Heart of a Shepherd

Heart of a ShepherdHeart of a Shepherd by Rosanne Parry
My rating: 4 of 5 stars

Heart of a Shepherd by Rosanne Parry (2009)

Contemporary Fiction, 176 pages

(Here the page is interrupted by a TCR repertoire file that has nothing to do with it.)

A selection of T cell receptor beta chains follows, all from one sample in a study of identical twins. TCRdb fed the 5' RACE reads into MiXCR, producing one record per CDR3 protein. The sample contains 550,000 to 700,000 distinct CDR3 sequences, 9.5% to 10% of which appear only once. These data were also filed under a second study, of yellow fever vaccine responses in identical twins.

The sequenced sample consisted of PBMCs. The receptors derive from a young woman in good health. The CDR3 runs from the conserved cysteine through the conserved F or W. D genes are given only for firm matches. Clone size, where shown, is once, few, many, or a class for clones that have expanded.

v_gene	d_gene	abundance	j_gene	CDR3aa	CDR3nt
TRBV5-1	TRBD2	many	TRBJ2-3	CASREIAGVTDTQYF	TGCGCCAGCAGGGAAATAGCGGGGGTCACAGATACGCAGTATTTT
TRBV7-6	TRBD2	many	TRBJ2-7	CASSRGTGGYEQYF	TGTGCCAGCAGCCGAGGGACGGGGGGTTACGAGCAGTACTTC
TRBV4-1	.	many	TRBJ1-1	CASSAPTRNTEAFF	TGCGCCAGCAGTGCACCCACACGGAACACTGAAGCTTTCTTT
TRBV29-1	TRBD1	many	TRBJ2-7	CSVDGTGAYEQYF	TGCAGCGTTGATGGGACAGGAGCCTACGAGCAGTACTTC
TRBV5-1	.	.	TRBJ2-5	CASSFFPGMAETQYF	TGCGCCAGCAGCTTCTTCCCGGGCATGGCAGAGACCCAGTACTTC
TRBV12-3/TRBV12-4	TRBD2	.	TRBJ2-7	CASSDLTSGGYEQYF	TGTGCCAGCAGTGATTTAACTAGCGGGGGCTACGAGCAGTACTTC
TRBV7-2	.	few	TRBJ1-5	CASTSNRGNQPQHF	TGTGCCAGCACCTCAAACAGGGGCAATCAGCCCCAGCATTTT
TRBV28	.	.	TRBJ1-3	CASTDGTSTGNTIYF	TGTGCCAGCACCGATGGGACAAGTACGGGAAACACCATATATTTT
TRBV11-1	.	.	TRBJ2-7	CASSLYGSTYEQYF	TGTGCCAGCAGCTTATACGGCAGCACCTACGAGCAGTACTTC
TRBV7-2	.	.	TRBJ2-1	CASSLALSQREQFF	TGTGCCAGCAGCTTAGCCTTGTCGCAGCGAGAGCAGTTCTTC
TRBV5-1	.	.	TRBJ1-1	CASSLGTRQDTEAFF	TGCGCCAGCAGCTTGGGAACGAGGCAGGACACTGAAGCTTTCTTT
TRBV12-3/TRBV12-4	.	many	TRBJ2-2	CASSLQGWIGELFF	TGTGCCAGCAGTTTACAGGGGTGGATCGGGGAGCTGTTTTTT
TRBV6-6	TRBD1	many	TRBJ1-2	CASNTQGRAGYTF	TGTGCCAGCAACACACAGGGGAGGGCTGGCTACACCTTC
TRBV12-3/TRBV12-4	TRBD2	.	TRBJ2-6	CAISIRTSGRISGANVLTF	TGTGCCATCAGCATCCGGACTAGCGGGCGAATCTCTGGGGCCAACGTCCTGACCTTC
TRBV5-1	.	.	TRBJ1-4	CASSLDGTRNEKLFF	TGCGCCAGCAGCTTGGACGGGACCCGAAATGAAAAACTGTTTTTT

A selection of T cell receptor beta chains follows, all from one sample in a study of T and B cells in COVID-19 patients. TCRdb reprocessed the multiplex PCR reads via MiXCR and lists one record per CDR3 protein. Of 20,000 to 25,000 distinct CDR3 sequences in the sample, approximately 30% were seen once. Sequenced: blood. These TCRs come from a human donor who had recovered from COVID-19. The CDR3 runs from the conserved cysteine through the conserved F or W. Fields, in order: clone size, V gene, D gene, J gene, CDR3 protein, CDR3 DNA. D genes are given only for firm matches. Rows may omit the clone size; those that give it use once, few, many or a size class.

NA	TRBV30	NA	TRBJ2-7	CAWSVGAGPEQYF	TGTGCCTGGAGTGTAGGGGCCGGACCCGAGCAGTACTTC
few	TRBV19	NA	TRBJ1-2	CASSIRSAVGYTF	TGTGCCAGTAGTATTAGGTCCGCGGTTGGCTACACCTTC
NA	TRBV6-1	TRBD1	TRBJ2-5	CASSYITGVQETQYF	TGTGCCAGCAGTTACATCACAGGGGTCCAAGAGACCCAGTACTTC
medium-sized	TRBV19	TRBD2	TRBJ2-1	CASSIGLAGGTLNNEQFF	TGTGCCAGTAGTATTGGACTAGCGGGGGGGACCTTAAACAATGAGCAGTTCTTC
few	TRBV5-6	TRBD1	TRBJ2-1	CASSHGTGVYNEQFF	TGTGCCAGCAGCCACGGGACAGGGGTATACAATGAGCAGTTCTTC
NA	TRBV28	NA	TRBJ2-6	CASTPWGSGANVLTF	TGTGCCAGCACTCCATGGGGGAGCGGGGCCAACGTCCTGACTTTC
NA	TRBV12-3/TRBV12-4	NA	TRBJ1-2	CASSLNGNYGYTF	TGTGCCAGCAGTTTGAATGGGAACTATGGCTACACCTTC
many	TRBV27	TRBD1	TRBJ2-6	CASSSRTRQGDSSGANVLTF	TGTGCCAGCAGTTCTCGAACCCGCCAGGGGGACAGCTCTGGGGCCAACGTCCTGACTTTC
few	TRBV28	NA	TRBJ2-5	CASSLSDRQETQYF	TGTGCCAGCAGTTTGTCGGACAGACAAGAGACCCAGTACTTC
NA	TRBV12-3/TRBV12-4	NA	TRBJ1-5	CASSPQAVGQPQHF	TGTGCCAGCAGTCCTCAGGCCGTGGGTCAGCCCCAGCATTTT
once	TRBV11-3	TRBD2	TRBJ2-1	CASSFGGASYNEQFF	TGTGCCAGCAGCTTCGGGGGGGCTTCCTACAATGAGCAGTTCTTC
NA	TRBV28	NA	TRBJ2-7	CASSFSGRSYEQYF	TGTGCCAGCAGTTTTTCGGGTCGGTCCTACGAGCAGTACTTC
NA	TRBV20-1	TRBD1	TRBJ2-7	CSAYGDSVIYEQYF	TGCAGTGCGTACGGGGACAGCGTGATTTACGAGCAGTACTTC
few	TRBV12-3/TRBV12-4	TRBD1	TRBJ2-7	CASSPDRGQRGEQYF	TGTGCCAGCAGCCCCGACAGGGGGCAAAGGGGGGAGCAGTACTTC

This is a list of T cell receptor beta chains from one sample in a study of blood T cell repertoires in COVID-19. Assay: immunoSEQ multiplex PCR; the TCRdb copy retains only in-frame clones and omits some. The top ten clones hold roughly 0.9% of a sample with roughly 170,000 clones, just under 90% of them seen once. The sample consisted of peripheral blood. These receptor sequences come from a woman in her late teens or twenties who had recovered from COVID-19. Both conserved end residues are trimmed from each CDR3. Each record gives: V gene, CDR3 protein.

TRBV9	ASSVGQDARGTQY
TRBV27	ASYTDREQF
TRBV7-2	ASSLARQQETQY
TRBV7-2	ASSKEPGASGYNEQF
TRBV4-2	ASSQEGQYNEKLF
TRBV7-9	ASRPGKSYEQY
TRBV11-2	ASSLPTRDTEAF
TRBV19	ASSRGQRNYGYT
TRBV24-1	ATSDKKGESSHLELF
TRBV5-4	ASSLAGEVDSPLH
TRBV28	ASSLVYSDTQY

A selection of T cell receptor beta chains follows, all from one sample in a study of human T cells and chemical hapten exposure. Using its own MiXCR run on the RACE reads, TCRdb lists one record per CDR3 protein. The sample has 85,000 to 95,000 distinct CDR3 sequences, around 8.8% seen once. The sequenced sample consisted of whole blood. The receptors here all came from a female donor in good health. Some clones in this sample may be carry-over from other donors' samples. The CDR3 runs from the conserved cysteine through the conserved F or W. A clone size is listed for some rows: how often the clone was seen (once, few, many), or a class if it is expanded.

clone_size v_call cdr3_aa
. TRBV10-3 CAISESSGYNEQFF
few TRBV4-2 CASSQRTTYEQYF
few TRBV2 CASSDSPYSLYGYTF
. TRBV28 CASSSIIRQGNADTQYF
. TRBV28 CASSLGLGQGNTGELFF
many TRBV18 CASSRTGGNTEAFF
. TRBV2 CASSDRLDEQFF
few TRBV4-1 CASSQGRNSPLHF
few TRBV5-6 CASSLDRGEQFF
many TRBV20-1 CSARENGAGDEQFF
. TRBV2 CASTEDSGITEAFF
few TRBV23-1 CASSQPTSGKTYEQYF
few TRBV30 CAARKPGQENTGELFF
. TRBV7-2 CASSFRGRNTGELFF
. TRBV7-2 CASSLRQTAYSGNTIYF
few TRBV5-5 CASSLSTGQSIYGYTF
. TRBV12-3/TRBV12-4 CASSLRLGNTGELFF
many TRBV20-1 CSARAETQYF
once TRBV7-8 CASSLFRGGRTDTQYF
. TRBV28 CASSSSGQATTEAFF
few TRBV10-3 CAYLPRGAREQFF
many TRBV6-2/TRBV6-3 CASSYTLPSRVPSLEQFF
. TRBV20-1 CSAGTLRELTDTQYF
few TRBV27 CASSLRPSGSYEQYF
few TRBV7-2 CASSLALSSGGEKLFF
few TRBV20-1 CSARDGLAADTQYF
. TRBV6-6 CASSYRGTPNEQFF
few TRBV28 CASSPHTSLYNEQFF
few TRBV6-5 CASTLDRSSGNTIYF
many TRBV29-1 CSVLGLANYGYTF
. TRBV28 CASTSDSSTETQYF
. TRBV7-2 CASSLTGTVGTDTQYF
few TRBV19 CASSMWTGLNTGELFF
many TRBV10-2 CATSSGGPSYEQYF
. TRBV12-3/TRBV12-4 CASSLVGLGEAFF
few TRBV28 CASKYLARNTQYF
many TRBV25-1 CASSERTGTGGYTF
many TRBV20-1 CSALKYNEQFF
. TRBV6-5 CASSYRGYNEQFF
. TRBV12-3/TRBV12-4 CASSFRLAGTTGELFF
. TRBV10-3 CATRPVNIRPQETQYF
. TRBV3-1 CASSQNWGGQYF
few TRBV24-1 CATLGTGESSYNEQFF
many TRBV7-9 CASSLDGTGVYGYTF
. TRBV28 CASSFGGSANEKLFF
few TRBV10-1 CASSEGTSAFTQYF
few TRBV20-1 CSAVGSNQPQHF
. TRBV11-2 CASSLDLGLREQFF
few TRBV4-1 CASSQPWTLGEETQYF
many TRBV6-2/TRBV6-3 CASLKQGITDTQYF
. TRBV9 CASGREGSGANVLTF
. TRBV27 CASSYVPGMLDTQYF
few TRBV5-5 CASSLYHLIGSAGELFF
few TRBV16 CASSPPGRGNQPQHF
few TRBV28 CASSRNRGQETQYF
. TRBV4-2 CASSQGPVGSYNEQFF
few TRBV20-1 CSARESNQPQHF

Taking care of an entire farm is tough work, but for sixth grader Brother, the pressure is on as the only remaining son to help his grandparents run their Oregon ranch while his father is deployed in Iraq and his brothers are away. Tender-hearted Brother shares his thoughts on being a man and shows that he knows more about ranching than his self-confidence lets him admit. Dealing with the desperate need to grow up to be like his father, worrying about war and its human sacrifice, and figuring out what to do with his life, Brother struggles with many realistic situations, especially in the lives of many children of deployed service men and women. Luckily, he has strong grandparents that guide him in his father’s absence, a new priest who understands more than the rest, and modern technology to stay in touch with his faraway family members. Parry does an excellent job painting the backdrop of Brother’s ranching lifestyle, including the amount of manual labor involved in running a ranch and the dangers that nature presents. Described as a shepherd, Brother has a thoughtful and caring demeanor that ultimately leads him to understanding his calling in life. While Brother is sensitive and aware of others’ feelings, he still has the strength to hold his own among his four older brothers and inspire all children to find who they are meant to be. Although it has stereotypical boy themes, such as ranching, adventure, and manhood, Heart of a Shepherd delves deeper into a richer understanding of these threads in the book’s tapestry. I would definitely booktalk this contemporary “American” tale to fifth through eighth graders for its exploration of faith, adulthood, service, and lifestyle.